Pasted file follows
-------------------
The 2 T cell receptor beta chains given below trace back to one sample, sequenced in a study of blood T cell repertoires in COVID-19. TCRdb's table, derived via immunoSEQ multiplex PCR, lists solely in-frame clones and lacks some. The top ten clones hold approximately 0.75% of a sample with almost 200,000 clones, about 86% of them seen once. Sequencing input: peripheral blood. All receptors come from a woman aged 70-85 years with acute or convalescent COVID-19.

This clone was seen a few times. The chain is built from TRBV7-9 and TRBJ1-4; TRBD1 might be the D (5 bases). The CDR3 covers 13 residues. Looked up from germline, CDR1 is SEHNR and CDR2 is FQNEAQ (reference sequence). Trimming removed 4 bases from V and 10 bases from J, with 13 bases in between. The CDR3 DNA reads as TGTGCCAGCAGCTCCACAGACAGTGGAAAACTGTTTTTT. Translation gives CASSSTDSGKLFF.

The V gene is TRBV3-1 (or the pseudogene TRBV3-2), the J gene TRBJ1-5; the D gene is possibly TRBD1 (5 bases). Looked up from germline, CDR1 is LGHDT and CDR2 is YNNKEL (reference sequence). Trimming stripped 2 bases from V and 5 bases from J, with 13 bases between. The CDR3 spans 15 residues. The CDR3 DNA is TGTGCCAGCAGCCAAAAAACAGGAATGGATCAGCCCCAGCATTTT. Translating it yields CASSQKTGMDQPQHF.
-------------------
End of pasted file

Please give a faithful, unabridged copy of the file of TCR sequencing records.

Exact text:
The 2 T cell receptor beta chains given below trace back to one sample, sequenced in a study of blood T cell repertoires in COVID-19. TCRdb's table, derived via immunoSEQ multiplex PCR, lists solely in-frame clones and lacks some. The top ten clones hold approximately 0.75% of a sample with almost 200,000 clones, about 86% of them seen once. Sequencing input: peripheral blood. All receptors come from a woman aged 70-85 years with acute or convalescent COVID-19.

This clone was seen a few times. The chain is built from TRBV7-9 and TRBJ1-4; TRBD1 might be the D (5 bases). The CDR3 covers 13 residues. Looked up from germline, CDR1 is SEHNR and CDR2 is FQNEAQ (reference sequence). Trimming removed 4 bases from V and 10 bases from J, with 13 bases in between. The CDR3 DNA reads as TGTGCCAGCAGCTCCACAGACAGTGGAAAACTGTTTTTT. Translation gives CASSSTDSGKLFF.

The V gene is TRBV3-1 (or the pseudogene TRBV3-2), the J gene TRBJ1-5; the D gene is possibly TRBD1 (5 bases). Looked up from germline, CDR1 is LGHDT and CDR2 is YNNKEL (reference sequence). Trimming stripped 2 bases from V and 5 bases from J, with 13 bases between. The CDR3 spans 15 residues. The CDR3 DNA is TGTGCCAGCAGCCAAAAAACAGGAATGGATCAGCCCCAGCATTTT. Translating it yields CASSQKTGMDQPQHF.